Geostrategic competition between China and traditional powers is intensifying in the Pacific. A closer look at the proposed agreements will reveal much about China’s motives and can help explain Pacific Islands’ refusal to enter into the agreements.
Traditional powers closely followed Chinese foreign minister Wang Yi’s recent ten-day visit to the Pacific. To their relief, China failed to persuade its ten Pacific partner countries to sign the China-Pacific Island Countries Common Development Vision and China-Pacific Island Countries Five-Year Action Plan (2022-2026) during Wang’s meeting with his Pacific counterparts in Suva on May 30.
China takes prides in its diplomacy towards the Pacific since 2006. It has substantially increased its presence on all fronts, including high-level visits, trade, aid, agriculture, fishery, health, tourism, government scholarships, and sister-city relations, to name just a few. The ten Pacific Island countries that recognise the People’s Republic of China (PRC) have also supported the latter’s position on Taiwan at the UN. At the first China-Pacific Islands foreign ministers’ meeting in October 2021, both sides agreed to further cooperation between governments, legislatures, and political parties.
These achievements have boosted China’s confidence to expand the scope of engagement with Pacific Islands. It was hoping to sign the aforementioned agreements during Wang’s Pacific tour. The two documents are comprehensive in cooperation areas. In particular, China was planning to include policing and security cooperation with the region. For example, the Common Development Vision proposes that China and Pacific Islands “strengthen exchange and cooperation in the fields of traditional and non-traditional security…expand law enforcement cooperation…establish a dialogue mechanism on law enforcement capacity and police cooperation.”
This proved to be a taboo for many Pacific Islands and traditional powers. The Solomon Islands-China security pact could be an exception. The Sogavare government’s decision to cut its 36-year tie with Taiwan and recognise the PRC has been controversial in the country, as it was criticised by some for lacking thorough consultations with the general public. The riot in Honiara in November 2021 has also threatened the government’s rule. Not surprisingly, as a supporter of close ties with Beijing, Prime Minister Manasseh Sogavare is keen to strengthen security cooperation with China. According to the draft security pact, the Solomon Islands government can request security support from China to stabilise situations during future social unrests.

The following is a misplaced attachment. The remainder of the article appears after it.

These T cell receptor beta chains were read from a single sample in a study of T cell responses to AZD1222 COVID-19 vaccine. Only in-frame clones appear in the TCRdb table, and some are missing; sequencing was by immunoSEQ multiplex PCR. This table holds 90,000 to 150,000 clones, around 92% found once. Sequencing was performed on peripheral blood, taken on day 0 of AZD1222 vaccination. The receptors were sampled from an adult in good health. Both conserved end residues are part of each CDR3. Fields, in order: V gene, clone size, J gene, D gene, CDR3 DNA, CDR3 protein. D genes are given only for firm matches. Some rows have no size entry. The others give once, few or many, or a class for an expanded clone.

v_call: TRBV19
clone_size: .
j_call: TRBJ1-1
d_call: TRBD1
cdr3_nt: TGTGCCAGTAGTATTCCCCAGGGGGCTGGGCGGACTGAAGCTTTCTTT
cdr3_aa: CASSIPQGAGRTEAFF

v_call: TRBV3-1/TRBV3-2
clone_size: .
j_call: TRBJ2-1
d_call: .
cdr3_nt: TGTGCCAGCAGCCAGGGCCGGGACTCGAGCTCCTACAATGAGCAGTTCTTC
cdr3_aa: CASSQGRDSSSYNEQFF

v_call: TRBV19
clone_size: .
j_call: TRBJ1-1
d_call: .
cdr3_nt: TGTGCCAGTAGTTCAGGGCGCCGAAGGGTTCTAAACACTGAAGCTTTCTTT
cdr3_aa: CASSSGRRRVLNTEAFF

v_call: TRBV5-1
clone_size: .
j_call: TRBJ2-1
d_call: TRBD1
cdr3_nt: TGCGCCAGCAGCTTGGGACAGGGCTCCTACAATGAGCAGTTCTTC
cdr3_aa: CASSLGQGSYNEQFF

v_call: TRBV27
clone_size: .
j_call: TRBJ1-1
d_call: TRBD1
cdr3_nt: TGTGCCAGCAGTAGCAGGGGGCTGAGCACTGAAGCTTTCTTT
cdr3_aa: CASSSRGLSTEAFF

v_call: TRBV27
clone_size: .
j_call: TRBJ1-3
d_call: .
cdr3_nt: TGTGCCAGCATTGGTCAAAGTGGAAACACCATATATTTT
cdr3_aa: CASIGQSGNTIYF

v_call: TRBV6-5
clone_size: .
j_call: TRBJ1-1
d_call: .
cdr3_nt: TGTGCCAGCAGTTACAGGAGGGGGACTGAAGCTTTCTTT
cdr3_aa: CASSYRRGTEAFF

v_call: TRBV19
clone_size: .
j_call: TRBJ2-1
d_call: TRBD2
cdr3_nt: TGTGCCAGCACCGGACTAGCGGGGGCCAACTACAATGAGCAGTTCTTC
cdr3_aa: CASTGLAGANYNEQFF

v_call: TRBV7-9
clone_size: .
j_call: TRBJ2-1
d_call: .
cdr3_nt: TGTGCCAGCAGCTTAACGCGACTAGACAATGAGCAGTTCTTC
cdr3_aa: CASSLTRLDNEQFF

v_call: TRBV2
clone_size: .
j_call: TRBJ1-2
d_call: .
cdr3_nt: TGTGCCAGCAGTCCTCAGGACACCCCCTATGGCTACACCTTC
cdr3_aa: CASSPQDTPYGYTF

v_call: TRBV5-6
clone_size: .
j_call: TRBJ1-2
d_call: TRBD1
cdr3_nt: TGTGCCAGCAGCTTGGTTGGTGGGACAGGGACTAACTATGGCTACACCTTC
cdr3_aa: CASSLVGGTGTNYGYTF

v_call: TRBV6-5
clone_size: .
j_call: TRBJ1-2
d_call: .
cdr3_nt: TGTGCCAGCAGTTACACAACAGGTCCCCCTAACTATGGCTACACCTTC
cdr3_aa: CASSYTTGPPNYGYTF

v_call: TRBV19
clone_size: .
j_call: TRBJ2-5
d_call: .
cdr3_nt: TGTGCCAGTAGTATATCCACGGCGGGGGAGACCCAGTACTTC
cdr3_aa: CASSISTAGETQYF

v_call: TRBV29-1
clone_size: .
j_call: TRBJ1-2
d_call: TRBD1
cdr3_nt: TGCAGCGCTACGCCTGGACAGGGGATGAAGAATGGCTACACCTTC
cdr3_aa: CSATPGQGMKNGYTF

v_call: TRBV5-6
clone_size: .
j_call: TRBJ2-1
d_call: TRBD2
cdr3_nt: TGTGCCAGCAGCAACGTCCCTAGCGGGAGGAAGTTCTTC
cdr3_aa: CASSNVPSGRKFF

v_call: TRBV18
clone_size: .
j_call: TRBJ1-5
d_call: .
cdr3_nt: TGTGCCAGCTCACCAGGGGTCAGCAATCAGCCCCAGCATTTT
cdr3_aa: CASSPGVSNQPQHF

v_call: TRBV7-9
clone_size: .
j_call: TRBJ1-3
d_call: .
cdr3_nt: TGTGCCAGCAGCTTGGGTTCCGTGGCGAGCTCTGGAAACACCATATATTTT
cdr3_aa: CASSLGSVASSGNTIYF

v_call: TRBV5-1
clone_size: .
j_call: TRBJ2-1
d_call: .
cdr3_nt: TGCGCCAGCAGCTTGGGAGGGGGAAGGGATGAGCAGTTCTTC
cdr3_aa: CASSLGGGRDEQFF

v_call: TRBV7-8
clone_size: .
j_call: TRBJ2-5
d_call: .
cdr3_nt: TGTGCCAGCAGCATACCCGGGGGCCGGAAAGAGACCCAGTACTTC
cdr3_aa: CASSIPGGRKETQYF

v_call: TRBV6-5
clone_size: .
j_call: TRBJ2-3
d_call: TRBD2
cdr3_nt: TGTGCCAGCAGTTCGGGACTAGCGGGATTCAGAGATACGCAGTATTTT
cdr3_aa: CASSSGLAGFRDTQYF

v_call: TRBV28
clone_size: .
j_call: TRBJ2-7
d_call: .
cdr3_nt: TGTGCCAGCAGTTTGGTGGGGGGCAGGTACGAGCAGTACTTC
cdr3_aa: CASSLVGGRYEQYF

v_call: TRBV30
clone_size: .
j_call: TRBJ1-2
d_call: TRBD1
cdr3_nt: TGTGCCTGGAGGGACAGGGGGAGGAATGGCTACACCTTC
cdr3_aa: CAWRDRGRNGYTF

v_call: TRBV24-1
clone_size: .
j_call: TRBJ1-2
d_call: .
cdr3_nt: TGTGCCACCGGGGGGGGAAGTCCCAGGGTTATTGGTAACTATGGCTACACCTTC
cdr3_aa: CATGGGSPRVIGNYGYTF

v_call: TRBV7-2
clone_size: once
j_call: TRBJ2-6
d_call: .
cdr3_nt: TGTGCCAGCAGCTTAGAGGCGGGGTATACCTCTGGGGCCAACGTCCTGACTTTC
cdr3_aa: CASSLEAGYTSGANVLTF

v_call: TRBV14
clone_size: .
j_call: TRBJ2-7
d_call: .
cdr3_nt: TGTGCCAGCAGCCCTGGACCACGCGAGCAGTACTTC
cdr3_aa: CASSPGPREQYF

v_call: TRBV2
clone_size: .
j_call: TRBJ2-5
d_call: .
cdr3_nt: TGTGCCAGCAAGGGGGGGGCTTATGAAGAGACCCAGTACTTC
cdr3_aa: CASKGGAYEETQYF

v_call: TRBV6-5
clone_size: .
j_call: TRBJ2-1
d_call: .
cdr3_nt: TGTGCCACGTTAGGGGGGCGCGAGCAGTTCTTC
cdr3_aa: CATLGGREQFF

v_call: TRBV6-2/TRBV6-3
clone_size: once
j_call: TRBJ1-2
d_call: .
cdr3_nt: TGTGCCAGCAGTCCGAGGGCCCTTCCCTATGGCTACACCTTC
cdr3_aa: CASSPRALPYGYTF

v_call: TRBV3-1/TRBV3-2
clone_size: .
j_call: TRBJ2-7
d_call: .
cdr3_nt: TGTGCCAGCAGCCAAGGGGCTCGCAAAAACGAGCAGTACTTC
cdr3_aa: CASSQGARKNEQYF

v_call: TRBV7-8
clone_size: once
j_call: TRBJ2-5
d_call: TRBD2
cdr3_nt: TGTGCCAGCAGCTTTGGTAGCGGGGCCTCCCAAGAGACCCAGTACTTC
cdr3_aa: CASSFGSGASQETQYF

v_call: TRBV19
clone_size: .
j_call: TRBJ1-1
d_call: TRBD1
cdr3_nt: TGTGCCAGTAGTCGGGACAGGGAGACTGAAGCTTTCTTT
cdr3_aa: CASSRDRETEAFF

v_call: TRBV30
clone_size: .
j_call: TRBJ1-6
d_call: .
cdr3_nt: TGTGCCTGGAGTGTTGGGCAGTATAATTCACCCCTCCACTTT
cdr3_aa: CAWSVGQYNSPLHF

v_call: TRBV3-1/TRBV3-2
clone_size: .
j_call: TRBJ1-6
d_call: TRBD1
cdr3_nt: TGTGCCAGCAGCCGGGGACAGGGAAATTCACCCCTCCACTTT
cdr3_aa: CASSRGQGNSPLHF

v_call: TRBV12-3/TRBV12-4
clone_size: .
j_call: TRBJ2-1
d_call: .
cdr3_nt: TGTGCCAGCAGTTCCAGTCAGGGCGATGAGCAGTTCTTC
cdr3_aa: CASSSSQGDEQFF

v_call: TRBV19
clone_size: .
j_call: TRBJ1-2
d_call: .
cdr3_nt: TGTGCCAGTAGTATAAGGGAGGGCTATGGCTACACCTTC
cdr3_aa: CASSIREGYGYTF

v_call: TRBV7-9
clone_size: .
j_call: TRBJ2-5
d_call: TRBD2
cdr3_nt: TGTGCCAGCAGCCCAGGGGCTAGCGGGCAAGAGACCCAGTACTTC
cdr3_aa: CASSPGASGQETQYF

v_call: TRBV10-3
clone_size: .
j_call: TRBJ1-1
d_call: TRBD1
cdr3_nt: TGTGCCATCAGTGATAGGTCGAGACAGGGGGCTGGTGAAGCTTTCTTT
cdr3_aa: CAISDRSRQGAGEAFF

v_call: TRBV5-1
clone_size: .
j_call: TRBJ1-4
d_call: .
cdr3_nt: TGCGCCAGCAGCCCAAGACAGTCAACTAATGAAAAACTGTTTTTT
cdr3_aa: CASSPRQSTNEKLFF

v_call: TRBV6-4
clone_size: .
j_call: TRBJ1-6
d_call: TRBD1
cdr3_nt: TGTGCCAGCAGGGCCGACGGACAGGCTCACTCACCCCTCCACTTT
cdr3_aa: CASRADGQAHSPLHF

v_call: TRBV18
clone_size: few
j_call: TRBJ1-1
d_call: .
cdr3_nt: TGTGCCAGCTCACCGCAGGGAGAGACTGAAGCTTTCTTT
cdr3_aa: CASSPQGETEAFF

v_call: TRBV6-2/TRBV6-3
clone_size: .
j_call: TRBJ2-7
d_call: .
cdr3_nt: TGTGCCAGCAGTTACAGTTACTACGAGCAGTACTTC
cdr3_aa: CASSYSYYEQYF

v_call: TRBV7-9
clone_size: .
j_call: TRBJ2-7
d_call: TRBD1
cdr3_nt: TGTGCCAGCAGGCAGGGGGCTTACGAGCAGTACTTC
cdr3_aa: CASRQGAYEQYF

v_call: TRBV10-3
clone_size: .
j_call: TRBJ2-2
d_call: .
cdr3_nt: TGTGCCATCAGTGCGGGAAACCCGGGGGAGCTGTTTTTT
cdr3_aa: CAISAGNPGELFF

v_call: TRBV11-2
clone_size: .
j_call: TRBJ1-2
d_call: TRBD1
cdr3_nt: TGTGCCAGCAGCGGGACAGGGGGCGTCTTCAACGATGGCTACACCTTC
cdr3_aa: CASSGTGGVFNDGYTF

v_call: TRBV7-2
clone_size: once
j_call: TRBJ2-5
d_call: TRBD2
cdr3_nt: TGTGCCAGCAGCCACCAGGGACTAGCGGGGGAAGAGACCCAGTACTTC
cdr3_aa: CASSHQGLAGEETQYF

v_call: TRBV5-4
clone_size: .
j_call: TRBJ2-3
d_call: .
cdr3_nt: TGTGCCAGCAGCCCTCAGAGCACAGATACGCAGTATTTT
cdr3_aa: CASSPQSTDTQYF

However, many of the other Pacific Islands, remain concerned that establishing security relations with China could bring more uncertainties to the region amid the geostrategic competition. At least, they are not prepared to proceed with China on security cooperation for now. These countries prefer to rely on the existing regional frameworks such as the Biketawa Declaration, adopted in 2000, to address regional security crises. In his letter to other Pacific leaders, President David Panuelo from the Federated States of Micronesia (FSM) preferred to focus his country’s cooperation with China on economic and technical matters only. This view likely enjoys currency among some other Pacific leaders, though they may not openly admit it.